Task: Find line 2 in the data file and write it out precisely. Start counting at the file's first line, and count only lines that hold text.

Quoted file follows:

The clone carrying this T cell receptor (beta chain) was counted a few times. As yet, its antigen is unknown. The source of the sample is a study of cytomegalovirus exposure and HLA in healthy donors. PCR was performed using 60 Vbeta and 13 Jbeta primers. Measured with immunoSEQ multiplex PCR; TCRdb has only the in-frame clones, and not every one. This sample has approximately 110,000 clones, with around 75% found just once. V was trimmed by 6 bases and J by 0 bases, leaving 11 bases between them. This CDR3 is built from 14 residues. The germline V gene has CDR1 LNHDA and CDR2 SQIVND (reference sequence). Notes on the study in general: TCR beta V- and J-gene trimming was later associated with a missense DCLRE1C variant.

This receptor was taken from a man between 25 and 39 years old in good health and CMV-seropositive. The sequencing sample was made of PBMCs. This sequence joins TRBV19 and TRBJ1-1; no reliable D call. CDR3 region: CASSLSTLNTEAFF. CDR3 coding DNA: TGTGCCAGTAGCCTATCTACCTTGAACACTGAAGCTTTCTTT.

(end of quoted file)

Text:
This receptor was taken from a man between 25 and 39 years old in good health and CMV-seropositive. The sequencing sample was made of PBMCs. This sequence joins TRBV19 and TRBJ1-1; no reliable D call. CDR3 region: CASSLSTLNTEAFF. CDR3 coding DNA: TGTGCCAGTAGCCTATCTACCTTGAACACTGAAGCTTTCTTT.